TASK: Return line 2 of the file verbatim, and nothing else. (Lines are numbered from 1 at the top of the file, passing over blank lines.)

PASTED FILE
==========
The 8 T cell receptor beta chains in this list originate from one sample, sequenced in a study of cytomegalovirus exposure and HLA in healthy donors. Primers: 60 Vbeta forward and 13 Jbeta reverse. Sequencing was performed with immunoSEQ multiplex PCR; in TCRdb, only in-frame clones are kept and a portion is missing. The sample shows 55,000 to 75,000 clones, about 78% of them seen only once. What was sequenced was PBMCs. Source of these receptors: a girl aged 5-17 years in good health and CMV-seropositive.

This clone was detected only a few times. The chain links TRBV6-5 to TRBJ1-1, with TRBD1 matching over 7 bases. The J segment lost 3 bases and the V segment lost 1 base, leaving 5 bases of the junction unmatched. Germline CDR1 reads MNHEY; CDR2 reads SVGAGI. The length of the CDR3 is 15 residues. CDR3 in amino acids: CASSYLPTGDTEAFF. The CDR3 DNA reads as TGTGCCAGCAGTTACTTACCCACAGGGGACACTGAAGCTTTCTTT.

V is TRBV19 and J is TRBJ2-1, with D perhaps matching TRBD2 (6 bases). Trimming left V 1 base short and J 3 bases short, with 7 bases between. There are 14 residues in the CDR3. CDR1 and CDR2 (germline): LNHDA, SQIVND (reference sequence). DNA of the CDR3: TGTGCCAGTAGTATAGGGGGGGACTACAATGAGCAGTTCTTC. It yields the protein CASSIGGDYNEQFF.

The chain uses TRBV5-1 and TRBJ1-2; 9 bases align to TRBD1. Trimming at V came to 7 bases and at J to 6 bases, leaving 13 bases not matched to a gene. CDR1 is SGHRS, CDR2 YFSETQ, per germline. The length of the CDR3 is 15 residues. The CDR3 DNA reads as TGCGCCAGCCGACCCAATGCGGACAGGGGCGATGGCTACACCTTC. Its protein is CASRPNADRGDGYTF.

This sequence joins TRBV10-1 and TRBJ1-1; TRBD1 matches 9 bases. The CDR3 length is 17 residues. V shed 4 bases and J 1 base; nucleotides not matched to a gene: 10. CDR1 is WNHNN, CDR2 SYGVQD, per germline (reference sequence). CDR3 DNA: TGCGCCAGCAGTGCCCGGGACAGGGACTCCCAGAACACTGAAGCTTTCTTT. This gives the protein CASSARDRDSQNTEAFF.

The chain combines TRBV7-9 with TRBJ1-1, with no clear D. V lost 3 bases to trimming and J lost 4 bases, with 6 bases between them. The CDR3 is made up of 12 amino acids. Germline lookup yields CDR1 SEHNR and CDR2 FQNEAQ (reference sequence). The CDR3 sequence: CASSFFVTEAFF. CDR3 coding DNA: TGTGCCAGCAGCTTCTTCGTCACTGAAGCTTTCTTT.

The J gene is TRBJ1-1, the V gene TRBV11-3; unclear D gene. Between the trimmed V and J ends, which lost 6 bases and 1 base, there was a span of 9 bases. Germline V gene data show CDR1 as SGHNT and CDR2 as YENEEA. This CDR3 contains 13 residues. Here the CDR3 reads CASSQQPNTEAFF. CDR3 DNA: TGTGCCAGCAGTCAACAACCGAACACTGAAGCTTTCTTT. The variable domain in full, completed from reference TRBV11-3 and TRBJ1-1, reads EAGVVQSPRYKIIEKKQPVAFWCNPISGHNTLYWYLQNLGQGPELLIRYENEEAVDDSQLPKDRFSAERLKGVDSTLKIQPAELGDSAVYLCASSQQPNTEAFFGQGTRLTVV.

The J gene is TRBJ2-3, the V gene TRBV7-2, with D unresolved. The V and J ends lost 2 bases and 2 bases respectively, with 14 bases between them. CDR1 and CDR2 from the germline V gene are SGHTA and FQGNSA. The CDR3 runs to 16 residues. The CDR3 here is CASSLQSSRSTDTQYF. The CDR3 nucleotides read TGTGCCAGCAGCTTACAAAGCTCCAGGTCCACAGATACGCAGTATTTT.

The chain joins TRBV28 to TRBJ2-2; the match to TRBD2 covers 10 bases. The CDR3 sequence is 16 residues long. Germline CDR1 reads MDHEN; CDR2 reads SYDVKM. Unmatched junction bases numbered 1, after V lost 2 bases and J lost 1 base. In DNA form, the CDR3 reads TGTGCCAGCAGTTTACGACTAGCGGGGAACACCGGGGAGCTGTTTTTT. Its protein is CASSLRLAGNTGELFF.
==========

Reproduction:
This clone was detected only a few times. The chain links TRBV6-5 to TRBJ1-1, with TRBD1 matching over 7 bases. The J segment lost 3 bases and the V segment lost 1 base, leaving 5 bases of the junction unmatched. Germline CDR1 reads MNHEY; CDR2 reads SVGAGI. The length of the CDR3 is 15 residues. CDR3 in amino acids: CASSYLPTGDTEAFF. The CDR3 DNA reads as TGTGCCAGCAGTTACTTACCCACAGGGGACACTGAAGCTTTCTTT.